On the Exhale
Sometimes paranoia isn't unreasonable, but it is always toxic. That truth is apparent in Martín Zimmerman's solo play On the Exhale, now making its world premiere at Roundabout Underground. Marin Ireland (Reasons to Be Pretty) plays the nameless protagonist, a single mom and women's studies professor who develops a sudden attraction to firearms. Zimmerman aims at vital themes of death and desire with his free verse monologue, but his decision to indulge in formal gimmickry keeps the play from ever hitting the bull's-eye.
The show begins when Ireland walks onto an empty stage (minimal set design by Rachel Hauck). Wearing blue jeans and a comfortable gray cardigan (standard college professor attire by Emily Rebholz), she looks like she is about to perform at an Ithaca open-mic night. Instead, she tells us about her mounting fear of a school shooting perpetrated by one of her disgruntled male students, angered by an "insidious" and "inhumane" core curriculum that requires him to learn about Betty Friedan. Her fears prove to be half-correct; but rather than turning her into a militant gun-control advocate, her encounter with gun violence initiates a clandestine love affair with the rifle used by the shooter. She cannot get enough of its intoxicating power.
Or rather, "you" cannot get enough. The entire piece is performed in second-person. Lines like, "This is how you go from never having held a gun / to owning an assault rifle / in a matter of minutes," take on the feeling of an instruction manual on how to destroy one's sanity. Rather than drawing us into the story by convincing us that it could happen to us too, this strange affectation serves to hold the audience at arm's length, making the actor's job much harder.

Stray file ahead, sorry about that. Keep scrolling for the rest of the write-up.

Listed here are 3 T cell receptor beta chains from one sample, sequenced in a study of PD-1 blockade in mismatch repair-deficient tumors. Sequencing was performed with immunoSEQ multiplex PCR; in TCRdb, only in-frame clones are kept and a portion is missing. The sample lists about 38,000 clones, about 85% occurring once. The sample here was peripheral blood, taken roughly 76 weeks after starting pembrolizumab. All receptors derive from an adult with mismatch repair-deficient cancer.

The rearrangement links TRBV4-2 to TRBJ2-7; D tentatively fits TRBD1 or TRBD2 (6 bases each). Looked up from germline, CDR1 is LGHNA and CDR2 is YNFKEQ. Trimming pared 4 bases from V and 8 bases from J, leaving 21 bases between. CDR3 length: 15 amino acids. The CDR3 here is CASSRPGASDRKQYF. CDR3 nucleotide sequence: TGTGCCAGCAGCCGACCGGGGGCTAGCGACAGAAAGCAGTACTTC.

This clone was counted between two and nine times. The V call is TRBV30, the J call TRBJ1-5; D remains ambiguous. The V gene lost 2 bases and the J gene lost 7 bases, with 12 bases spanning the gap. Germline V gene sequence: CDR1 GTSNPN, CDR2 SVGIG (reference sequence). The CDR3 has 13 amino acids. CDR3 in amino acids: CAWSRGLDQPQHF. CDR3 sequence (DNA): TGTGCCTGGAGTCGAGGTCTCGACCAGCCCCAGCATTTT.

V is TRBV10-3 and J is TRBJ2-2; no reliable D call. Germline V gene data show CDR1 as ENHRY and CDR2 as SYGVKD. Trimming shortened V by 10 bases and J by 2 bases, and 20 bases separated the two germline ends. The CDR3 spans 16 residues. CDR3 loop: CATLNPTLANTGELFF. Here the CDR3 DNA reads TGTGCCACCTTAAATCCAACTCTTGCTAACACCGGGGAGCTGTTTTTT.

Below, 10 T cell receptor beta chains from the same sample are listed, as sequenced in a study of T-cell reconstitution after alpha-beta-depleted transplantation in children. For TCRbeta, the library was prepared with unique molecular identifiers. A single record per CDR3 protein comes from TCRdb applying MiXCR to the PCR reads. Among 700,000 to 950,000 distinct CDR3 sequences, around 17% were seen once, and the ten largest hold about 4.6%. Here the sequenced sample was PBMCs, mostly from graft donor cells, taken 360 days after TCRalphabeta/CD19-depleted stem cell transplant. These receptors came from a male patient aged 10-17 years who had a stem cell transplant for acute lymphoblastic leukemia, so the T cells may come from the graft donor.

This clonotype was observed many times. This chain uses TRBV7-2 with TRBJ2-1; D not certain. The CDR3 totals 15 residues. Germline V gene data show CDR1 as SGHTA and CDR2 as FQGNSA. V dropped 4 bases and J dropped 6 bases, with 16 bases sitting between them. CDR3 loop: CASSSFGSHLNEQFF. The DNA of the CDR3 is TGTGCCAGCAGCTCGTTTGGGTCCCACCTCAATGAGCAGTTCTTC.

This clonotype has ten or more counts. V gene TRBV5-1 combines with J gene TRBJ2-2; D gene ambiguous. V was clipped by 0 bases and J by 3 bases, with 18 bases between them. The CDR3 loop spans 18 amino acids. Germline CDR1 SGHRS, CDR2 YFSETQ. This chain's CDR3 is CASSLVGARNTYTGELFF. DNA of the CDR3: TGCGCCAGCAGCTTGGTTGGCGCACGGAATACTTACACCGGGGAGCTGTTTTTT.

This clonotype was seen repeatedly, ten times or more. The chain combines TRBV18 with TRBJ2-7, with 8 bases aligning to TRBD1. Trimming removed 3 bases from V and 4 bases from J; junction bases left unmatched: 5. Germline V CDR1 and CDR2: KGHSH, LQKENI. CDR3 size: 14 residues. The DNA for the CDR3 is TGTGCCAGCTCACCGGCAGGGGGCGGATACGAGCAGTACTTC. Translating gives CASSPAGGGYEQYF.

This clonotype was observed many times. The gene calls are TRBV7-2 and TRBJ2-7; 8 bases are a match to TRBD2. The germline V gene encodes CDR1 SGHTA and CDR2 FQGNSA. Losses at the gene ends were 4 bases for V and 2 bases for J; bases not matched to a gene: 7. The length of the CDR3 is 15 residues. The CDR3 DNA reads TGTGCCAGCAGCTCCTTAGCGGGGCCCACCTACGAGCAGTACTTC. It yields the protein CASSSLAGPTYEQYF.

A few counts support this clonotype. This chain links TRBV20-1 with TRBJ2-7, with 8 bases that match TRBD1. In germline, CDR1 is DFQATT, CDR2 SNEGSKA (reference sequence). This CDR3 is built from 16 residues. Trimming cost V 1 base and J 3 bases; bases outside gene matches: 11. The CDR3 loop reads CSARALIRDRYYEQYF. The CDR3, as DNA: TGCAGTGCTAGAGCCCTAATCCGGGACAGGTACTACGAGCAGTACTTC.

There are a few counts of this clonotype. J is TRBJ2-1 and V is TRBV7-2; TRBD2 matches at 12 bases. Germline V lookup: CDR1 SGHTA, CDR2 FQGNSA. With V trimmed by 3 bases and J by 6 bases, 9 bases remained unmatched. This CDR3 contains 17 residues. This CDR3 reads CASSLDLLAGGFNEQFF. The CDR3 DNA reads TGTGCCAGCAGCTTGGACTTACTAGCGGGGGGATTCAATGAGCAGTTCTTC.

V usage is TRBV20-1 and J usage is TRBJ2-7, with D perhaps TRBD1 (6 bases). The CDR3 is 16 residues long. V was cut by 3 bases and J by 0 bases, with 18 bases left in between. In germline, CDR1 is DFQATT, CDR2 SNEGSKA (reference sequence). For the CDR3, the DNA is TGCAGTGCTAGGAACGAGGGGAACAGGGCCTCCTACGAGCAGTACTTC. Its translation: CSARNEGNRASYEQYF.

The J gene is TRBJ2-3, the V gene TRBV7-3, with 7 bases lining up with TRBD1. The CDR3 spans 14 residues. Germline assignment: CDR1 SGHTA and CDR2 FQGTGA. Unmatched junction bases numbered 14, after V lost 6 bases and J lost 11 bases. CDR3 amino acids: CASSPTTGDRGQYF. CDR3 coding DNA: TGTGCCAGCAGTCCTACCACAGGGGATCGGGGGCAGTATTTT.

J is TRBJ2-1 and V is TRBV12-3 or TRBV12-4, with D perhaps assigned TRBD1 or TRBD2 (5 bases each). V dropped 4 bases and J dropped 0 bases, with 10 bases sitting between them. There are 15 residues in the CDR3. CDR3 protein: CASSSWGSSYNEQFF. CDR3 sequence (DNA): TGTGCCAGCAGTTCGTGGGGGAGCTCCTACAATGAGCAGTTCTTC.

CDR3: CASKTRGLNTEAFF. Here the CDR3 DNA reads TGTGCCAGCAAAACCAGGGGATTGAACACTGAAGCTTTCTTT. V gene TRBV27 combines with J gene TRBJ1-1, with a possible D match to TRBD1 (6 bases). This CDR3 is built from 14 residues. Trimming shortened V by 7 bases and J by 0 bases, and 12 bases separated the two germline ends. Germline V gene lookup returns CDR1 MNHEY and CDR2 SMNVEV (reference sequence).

Ireland struggles valiantly to make the verse sound as if it were just coming to her on the fly. Unfortunately, her fallback postures are sarcasm and incredulity: " You slowly raise your hands / Why? / Instinct, probably? / You've seen it a hundred times in movies," she shrugs as she sees a gun pointed in her face. We don't get the sense that the stakes are life-or-death in this somewhat morbid stand-up routine. We are always acutely aware that she is reciting poetry.
This problem is compounded by Leigh Silverman's stripped-down production, which puts nothing between the audience, the performer, and the playwright's words. There are no set pieces or props. Jen Schriever's lighting subtly shifts to suggest the change of time and place. Ireland's only blocking consists of stepping into these pools of illumination. Taken with Zimmerman's use of free verse, On the Exhale comes to resemble George Brant's Grounded (the original Ken Rus Schmoll version; not the Julie Taymor sandbox extravaganza). This approach can be really effective with powerful source material and Zimmerman's script occasionally rises to the occasion.
There are moments of simmering intensity, like when our protagonist first fires her weapon, or when she schedules sessions at the shooting range between her classes. We begin to understand her relationships to guns as more than a fascination, but a fetish: For a person in her situation, it is the ultimate taboo and that is precisely what makes it sexy.
A late encounter with a pro-gun senator is likely to quicken pulses: Our narrator lavishes him in praise until she realizes that he doesn't actually believe in the policies he supports, but does it to please his voters and keep his job, "That his cowardice is so monumental he doesn’t deserve to exist."
Ireland preaches this line with fiery wrath as the piece flirts with the possibility of transforming a liberal revenge tragedy. Sure, it would be violent, messy, and completely unhinged, but for a play that deals with our basest desires, this might just be the right choice. Sadly, On the Exhale always takes a breath and backs off the ledge. The result is a drama that feels safe and unmemorable.